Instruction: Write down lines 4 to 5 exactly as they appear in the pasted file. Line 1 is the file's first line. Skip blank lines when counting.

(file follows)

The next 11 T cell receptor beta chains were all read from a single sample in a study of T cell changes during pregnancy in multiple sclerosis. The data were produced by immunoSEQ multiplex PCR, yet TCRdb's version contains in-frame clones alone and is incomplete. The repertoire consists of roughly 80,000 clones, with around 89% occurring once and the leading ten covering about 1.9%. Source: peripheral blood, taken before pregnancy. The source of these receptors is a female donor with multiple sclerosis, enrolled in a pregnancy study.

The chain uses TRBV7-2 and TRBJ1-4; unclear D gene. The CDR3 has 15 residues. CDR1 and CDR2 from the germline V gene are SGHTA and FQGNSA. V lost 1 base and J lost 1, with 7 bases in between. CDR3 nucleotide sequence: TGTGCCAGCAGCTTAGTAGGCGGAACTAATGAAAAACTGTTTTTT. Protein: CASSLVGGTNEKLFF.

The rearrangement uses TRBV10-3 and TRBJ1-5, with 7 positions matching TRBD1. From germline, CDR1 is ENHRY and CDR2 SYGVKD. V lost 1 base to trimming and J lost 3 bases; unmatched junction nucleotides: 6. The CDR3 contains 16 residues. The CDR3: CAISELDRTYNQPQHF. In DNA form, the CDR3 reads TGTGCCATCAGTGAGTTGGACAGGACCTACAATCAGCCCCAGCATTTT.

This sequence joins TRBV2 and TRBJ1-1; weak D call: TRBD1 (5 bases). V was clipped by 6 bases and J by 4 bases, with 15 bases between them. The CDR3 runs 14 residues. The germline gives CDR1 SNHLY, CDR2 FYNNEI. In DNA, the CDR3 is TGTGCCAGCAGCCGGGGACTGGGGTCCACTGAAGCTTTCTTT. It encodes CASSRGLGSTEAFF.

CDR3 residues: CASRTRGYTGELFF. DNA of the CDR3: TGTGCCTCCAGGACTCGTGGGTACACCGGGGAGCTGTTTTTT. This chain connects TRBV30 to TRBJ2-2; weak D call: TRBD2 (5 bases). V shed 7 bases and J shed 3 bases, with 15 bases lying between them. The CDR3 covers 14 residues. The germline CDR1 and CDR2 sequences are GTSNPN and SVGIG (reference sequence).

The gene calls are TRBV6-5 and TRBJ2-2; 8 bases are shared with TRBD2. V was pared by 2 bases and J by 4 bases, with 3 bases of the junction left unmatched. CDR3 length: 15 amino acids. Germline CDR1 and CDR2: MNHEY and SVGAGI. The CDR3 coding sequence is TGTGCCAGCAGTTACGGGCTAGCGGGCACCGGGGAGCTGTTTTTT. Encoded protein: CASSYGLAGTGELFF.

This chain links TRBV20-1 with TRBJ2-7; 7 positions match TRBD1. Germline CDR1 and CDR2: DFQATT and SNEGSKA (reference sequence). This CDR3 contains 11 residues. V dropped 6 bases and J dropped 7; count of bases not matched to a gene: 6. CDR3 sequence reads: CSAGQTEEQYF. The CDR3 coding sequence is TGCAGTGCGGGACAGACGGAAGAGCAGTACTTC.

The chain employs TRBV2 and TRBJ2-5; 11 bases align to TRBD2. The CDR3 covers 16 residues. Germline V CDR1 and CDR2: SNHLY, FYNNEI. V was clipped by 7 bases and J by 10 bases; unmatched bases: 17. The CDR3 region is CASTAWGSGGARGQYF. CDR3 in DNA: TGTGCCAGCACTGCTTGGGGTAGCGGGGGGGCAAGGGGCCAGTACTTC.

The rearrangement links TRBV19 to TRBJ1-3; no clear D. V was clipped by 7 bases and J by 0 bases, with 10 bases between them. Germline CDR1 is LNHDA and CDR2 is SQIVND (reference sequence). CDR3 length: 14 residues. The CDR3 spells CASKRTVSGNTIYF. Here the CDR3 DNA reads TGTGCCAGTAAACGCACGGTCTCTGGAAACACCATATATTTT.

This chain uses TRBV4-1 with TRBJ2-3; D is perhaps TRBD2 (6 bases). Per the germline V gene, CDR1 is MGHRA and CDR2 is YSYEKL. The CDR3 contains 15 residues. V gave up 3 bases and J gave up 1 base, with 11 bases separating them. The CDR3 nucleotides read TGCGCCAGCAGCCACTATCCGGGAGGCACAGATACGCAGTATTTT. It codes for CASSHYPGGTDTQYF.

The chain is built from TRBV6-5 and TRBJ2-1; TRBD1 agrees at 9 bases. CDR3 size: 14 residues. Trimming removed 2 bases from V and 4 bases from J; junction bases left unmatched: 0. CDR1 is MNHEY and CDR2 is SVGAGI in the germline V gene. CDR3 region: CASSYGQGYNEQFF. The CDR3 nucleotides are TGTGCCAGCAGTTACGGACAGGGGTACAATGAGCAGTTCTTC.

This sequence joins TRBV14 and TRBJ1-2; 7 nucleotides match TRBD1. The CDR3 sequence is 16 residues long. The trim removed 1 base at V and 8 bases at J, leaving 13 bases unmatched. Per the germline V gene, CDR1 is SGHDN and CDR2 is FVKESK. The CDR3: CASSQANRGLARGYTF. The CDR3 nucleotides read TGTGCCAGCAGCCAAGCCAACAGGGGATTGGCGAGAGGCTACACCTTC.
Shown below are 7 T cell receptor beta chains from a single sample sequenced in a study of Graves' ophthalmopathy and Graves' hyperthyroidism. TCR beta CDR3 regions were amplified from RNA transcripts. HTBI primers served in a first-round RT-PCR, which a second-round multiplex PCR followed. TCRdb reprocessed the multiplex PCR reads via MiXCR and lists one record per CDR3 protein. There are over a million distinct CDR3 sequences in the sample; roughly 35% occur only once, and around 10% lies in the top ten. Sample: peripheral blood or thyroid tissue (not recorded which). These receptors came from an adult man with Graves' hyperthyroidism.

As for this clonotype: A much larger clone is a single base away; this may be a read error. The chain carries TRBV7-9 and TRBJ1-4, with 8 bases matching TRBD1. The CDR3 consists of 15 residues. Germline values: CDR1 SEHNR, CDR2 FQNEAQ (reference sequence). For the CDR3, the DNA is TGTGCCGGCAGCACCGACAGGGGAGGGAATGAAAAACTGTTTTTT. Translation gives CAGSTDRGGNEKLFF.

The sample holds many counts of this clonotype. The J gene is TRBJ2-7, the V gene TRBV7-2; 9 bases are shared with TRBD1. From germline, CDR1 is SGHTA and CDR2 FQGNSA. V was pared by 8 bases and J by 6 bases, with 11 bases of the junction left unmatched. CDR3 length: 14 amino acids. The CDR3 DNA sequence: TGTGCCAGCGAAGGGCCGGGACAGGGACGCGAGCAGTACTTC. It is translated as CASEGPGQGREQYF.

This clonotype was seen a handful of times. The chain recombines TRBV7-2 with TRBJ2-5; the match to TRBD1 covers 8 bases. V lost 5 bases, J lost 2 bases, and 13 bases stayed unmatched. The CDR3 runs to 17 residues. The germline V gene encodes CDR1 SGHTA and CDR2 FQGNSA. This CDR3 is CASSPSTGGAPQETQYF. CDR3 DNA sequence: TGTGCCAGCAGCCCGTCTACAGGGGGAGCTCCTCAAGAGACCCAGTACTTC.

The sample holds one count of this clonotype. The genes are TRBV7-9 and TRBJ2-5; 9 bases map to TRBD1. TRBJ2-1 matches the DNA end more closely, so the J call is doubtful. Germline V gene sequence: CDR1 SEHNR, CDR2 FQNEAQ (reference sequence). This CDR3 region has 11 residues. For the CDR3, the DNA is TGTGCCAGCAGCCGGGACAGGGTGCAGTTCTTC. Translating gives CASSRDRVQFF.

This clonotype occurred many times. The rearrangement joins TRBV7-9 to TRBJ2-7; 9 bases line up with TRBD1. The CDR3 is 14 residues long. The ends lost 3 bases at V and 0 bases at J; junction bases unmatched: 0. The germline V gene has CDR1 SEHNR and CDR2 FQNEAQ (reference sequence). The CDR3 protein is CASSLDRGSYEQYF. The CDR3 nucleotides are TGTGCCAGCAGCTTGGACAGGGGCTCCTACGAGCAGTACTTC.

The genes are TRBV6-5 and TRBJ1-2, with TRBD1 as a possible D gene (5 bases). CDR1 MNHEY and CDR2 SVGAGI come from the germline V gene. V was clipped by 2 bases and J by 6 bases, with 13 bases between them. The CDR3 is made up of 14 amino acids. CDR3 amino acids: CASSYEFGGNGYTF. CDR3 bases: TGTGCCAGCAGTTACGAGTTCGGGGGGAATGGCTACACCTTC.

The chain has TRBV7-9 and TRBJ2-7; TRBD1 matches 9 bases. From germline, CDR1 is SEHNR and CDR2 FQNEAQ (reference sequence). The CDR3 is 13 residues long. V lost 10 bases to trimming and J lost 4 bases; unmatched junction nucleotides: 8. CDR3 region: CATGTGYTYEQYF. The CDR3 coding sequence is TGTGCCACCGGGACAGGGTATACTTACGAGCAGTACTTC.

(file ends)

This sequence joins TRBV2 and TRBJ1-1; weak D call: TRBD1 (5 bases). V was clipped by 6 bases and J by 4 bases, with 15 bases between them. The CDR3 runs 14 residues. The germline gives CDR1 SNHLY, CDR2 FYNNEI. In DNA, the CDR3 is TGTGCCAGCAGCCGGGGACTGGGGTCCACTGAAGCTTTCTTT. It encodes CASSRGLGSTEAFF.

CDR3 residues: CASRTRGYTGELFF. DNA of the CDR3: TGTGCCTCCAGGACTCGTGGGTACACCGGGGAGCTGTTTTTT. This chain connects TRBV30 to TRBJ2-2; weak D call: TRBD2 (5 bases). V shed 7 bases and J shed 3 bases, with 15 bases lying between them. The CDR3 covers 14 residues. The germline CDR1 and CDR2 sequences are GTSNPN and SVGIG (reference sequence).